In “Lark Street,” the unnamed narrator woke to discover specters of the twin fetuses his girlfriend Jaclyn recently aborted sitting by his bed. The fetuses asked him if he felt guilty for the abortion, and then cajoled him into visiting the psychic his girlfriend was fond of seeing. Upon arrival, the narrator saw that Jaclyn was there too, and he admitted paying the psychic to tell Jaclyn that she was making the right decision about the abortion. Jaclyn responded that the narrator was a fool because she had already made up her mind anyway. Then, she took the two fetuses and walked away, leaving the narrator alone.

“The Hospital Where” is a surrealistic story about a man who made a deal with a demon called the Twelve-tongued god, granting him creative writing skills. When the man took his father to the hospital for medical treatment, a trickster god harassed him. Ultimately, he wrote his own ridiculous ending for his ordeal, in which he told the patients that they were well again and could leave. The patients left the hospital and began to fly, only to immediately crash back down to earth.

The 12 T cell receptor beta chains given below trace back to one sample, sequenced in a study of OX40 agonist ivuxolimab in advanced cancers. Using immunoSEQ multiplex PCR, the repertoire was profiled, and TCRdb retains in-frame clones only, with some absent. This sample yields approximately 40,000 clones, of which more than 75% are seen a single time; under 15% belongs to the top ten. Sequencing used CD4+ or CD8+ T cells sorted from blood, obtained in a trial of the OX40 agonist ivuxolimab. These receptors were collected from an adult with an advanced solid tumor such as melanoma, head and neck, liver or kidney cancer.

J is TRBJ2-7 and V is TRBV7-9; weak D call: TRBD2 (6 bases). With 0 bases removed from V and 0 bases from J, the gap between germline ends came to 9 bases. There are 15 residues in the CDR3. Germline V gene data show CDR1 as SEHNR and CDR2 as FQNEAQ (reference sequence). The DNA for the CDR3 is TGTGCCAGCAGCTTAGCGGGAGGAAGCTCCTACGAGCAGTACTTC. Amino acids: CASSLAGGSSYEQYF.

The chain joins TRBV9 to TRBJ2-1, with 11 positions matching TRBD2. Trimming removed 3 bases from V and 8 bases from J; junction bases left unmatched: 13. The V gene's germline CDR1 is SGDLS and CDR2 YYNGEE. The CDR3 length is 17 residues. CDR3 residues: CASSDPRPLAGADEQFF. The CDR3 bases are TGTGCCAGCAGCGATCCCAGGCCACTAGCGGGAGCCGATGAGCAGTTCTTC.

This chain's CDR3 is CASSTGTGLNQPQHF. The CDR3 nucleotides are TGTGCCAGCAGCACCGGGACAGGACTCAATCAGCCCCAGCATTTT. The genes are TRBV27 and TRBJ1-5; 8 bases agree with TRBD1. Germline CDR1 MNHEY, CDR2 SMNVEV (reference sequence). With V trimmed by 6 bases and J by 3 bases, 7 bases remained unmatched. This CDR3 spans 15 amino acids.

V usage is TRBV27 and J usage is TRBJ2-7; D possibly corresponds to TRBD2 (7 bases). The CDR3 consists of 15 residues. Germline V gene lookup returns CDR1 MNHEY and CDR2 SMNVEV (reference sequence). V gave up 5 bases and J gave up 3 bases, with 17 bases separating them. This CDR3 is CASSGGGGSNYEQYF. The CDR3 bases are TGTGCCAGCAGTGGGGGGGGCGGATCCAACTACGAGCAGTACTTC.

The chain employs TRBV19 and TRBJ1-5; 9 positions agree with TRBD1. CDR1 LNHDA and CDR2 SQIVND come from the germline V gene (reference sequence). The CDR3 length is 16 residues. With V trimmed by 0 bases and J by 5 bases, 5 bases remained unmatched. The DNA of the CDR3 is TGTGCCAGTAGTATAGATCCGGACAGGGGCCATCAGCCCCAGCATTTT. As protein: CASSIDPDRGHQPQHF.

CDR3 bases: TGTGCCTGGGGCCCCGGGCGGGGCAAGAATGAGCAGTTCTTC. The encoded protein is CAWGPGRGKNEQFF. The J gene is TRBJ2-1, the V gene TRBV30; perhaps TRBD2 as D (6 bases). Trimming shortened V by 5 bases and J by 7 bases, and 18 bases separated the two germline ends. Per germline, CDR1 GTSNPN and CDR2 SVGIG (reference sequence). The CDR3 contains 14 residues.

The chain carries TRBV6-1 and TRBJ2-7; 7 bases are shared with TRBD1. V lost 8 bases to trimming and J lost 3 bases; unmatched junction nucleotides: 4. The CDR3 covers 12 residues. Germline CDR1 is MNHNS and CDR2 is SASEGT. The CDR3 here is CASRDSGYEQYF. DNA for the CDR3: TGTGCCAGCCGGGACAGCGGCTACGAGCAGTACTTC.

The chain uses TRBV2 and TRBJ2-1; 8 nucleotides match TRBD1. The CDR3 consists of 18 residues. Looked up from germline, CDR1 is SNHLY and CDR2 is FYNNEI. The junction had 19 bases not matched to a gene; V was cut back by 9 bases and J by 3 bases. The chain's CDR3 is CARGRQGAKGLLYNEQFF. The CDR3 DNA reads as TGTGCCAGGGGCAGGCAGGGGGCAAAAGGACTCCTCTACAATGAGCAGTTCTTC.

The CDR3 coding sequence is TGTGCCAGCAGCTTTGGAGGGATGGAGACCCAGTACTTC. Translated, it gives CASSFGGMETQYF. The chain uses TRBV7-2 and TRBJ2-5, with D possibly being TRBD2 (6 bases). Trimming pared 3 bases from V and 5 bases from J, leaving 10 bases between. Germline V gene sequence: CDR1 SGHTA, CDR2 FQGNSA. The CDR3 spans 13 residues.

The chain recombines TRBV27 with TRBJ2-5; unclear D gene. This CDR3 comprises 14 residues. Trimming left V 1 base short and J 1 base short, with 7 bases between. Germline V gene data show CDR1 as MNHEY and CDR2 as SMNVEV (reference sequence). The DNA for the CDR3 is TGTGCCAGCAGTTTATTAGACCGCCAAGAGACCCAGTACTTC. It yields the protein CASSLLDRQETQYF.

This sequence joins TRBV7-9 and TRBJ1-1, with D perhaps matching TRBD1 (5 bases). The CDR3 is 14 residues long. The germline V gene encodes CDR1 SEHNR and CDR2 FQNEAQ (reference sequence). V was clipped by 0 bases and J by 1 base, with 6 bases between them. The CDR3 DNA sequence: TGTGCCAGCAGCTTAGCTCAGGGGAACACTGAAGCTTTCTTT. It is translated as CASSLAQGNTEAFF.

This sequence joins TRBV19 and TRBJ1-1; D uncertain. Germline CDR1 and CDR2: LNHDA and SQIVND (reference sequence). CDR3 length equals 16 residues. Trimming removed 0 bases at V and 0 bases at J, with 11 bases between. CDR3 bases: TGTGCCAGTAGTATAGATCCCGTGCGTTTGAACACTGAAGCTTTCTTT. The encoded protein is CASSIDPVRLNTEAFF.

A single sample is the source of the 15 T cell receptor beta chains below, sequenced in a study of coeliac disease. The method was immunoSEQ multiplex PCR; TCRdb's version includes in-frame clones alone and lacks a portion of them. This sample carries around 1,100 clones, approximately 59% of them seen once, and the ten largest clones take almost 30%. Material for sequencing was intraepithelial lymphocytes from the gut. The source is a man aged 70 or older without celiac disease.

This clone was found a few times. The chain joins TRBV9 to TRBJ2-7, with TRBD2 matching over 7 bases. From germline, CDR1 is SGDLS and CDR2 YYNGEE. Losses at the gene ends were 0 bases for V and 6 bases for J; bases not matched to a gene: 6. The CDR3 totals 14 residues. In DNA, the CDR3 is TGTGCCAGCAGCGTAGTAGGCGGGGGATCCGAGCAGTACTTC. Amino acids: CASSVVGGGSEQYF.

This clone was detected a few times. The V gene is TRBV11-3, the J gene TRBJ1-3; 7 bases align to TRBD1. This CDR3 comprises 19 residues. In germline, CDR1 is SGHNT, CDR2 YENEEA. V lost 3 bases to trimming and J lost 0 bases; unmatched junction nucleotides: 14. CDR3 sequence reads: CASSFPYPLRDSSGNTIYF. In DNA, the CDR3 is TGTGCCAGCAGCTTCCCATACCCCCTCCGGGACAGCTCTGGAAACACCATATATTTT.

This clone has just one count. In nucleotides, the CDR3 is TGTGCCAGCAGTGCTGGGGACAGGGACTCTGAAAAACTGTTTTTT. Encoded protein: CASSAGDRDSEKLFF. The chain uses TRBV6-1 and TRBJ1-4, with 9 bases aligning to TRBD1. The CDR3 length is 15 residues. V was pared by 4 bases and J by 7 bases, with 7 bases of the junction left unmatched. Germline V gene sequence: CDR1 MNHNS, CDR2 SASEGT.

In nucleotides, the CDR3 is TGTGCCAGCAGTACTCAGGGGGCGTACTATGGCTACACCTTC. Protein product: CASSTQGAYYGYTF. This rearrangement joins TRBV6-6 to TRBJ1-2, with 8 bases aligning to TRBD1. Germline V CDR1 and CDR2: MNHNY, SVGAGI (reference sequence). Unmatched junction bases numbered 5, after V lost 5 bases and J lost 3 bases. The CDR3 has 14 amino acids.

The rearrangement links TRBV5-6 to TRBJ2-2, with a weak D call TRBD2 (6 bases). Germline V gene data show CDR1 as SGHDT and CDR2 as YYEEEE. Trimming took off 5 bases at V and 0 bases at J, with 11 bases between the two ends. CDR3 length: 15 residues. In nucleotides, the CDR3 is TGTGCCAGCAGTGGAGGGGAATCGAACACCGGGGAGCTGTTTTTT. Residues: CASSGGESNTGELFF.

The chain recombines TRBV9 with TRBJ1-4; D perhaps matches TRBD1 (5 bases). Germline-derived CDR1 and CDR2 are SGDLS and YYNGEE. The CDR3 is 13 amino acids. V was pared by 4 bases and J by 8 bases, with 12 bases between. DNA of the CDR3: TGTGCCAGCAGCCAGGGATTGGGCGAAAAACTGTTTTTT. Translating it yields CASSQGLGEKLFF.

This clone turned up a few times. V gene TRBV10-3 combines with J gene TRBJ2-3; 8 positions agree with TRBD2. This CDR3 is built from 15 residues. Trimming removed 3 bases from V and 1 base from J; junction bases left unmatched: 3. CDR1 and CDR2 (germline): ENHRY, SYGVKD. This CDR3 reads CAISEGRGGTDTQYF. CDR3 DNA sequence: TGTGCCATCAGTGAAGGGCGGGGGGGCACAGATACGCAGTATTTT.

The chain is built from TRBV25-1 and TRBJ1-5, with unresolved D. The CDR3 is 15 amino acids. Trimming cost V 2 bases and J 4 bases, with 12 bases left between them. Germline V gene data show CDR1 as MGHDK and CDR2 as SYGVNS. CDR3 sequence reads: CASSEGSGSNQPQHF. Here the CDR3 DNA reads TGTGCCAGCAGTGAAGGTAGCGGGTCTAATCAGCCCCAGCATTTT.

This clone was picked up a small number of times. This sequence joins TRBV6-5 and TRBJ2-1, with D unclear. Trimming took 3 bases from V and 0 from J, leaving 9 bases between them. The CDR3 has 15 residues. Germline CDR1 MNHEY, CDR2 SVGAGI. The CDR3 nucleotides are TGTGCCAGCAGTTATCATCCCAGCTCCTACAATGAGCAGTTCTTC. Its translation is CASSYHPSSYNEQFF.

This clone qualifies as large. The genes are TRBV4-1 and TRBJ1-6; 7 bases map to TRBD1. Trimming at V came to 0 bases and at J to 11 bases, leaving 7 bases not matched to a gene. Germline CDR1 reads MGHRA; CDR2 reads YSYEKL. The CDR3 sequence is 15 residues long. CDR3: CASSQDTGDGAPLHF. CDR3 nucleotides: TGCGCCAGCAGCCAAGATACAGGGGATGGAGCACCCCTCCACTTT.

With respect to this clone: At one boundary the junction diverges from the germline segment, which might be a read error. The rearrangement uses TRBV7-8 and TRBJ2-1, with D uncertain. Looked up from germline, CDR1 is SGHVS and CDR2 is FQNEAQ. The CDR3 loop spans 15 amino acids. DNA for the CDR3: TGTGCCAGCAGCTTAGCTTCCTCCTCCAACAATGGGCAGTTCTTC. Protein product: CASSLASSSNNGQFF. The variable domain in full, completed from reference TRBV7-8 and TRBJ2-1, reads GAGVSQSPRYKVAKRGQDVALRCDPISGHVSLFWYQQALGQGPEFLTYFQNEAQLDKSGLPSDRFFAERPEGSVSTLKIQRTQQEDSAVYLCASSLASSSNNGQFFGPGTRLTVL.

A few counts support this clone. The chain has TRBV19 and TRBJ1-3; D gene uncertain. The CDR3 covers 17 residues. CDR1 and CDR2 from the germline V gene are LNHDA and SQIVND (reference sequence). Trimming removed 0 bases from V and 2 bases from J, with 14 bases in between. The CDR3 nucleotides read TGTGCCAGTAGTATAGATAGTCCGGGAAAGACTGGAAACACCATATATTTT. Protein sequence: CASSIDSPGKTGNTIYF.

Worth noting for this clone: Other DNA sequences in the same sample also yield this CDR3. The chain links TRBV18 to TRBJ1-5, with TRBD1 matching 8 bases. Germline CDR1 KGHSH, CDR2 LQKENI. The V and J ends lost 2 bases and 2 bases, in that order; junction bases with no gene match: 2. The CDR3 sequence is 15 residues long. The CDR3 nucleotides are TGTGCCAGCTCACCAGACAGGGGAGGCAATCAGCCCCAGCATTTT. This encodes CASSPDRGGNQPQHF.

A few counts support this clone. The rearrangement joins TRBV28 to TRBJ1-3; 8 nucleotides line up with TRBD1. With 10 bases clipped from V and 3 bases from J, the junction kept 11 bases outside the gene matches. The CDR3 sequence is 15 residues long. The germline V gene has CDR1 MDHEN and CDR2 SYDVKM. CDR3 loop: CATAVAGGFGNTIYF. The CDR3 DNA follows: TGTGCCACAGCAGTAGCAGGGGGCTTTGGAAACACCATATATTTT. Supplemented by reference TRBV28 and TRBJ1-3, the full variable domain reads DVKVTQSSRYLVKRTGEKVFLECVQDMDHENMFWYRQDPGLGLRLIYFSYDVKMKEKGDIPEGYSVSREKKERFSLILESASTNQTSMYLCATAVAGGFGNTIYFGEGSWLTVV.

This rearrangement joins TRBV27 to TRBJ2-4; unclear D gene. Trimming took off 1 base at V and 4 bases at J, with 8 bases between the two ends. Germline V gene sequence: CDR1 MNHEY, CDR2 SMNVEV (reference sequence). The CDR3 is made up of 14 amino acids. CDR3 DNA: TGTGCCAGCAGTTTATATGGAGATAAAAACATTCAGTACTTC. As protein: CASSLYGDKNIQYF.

In “Zimmer Land,” narrator Isaiah works at a theme park in an attraction where he is confronted and shot on a simulated neighborhood street by patrons pretending to be in a neighborhood watch. The simulation is inherently racist, but Isaiah believes he can convince the CEO to make changes to the park. At a creative meeting, however, Isaiah's suggestions are dismissed, and he learns that the park is going to begin admitting children. He is distraught, and confronts a patron visiting with his child about his bigotry at the end of the story.

In “Friday Black,” an unnamed narrator is working at a coat store during a Black Friday sale, and all of the customers are bloodthirsty zombies. The narrator is unperturbed by the general mayhem, as he has his sights set on winning a sales contest and getting a free coat for his mother. The narrator takes a break in the bloodstained food court, but is interrupted by a co-worker begging him to return. Back at the store, a zombie has another co-worker, Angela, pinned against a wall, and the narrator gives the zombie the coat he had set aside for his mother to save her.